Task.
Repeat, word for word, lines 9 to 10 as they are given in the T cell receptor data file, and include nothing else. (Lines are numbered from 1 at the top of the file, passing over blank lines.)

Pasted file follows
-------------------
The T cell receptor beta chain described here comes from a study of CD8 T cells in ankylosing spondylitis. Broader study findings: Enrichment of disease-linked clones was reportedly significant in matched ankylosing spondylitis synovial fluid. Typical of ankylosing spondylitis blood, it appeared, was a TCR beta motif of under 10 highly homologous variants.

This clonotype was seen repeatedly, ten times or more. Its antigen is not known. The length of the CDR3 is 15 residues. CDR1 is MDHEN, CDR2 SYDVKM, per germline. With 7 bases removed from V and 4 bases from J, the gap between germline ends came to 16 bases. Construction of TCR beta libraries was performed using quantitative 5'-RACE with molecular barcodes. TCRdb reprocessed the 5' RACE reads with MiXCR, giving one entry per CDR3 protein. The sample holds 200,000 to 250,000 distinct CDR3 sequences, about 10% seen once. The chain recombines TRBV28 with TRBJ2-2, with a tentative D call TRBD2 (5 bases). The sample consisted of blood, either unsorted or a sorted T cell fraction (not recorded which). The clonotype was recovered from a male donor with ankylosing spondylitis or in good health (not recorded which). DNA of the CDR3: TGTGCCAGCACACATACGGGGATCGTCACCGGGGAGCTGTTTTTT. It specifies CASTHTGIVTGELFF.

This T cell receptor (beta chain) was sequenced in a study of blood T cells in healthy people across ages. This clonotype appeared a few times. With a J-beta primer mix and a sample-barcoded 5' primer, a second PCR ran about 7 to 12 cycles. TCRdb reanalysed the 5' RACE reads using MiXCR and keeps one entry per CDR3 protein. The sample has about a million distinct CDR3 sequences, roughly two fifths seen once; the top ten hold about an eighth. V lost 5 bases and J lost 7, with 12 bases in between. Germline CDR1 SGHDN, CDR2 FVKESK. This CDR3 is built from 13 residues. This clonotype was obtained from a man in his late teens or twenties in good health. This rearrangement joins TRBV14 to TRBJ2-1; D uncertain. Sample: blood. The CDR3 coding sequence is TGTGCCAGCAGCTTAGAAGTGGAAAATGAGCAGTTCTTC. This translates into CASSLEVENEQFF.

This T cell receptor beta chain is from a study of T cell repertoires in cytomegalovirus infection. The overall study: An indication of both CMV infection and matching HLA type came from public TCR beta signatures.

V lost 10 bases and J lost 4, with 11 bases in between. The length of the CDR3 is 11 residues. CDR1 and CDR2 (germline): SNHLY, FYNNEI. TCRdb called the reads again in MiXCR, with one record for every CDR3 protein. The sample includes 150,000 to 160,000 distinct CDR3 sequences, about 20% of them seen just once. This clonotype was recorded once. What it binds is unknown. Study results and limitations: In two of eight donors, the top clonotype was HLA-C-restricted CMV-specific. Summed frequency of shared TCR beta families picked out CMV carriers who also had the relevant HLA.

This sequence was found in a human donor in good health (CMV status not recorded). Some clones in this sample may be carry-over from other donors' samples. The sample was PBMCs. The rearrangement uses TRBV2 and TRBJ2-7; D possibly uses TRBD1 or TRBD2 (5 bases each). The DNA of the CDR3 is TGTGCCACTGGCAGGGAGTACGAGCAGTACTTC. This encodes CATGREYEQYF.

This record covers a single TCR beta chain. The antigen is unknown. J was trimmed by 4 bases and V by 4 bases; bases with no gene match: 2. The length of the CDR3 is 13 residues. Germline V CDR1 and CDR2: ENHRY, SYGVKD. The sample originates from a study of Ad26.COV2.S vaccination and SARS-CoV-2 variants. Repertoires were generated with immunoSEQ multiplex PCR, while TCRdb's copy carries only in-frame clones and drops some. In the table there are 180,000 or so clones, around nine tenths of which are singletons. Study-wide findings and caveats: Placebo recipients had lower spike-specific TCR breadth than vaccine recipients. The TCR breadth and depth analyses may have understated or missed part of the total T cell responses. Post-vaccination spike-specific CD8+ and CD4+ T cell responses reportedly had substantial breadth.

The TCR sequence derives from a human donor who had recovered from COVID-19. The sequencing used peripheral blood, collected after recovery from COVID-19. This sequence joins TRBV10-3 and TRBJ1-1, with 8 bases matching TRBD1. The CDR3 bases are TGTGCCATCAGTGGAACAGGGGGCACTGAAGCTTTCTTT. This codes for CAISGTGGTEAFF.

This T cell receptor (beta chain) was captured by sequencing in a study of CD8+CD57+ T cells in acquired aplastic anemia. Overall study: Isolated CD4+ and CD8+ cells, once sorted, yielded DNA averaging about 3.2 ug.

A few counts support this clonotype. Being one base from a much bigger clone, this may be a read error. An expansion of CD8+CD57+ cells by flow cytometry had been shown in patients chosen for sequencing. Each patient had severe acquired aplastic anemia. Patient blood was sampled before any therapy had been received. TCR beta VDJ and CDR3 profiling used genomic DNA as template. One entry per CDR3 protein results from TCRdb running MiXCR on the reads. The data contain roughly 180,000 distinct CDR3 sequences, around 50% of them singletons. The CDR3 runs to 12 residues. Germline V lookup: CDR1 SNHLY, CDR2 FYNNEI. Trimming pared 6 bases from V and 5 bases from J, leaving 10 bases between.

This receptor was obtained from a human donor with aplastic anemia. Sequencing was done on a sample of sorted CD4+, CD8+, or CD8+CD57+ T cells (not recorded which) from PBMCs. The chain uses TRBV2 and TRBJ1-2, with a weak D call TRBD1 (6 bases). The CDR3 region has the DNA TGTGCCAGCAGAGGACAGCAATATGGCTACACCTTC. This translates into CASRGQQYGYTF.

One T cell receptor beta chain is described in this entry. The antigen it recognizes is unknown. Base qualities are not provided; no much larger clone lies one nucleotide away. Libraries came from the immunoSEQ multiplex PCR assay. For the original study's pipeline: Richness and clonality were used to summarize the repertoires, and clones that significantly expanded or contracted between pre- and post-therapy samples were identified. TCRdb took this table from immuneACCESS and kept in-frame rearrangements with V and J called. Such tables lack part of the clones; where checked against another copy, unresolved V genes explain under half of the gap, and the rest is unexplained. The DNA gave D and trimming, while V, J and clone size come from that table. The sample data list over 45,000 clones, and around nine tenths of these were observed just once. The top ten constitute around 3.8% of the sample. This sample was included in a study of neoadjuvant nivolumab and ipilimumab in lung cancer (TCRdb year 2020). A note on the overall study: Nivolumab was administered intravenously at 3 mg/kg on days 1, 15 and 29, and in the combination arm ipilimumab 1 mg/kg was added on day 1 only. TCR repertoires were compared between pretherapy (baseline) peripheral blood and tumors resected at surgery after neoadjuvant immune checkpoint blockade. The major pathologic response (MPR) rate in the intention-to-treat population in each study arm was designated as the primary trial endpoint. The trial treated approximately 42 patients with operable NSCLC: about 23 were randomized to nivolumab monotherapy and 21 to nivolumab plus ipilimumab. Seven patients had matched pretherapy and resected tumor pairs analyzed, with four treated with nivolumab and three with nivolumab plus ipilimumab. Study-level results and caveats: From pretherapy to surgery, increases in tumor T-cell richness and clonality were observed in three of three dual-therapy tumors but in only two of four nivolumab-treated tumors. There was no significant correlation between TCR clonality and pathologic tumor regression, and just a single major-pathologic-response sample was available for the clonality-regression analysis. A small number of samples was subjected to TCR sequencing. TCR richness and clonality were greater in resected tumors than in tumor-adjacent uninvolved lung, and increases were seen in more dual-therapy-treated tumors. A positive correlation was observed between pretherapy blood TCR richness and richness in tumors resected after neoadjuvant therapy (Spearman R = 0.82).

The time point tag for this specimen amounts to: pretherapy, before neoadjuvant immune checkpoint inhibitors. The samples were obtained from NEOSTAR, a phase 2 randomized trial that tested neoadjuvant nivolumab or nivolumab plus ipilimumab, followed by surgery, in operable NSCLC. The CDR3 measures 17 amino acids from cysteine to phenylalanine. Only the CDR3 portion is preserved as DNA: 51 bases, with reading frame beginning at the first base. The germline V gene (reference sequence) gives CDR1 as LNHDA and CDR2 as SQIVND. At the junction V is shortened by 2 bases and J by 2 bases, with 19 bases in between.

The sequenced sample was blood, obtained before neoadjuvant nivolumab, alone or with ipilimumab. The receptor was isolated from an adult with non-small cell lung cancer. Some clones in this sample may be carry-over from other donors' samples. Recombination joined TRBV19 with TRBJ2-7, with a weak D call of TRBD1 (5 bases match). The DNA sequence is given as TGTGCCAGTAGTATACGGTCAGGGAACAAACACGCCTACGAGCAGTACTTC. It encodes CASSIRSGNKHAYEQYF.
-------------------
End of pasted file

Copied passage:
This T cell receptor (beta chain) was captured by sequencing in a study of CD8+CD57+ T cells in acquired aplastic anemia. Overall study: Isolated CD4+ and CD8+ cells, once sorted, yielded DNA averaging about 3.2 ug.

A few counts support this clonotype. Being one base from a much bigger clone, this may be a read error. An expansion of CD8+CD57+ cells by flow cytometry had been shown in patients chosen for sequencing. Each patient had severe acquired aplastic anemia. Patient blood was sampled before any therapy had been received. TCR beta VDJ and CDR3 profiling used genomic DNA as template. One entry per CDR3 protein results from TCRdb running MiXCR on the reads. The data contain roughly 180,000 distinct CDR3 sequences, around 50% of them singletons. The CDR3 runs to 12 residues. Germline V lookup: CDR1 SNHLY, CDR2 FYNNEI. Trimming pared 6 bases from V and 5 bases from J, leaving 10 bases between.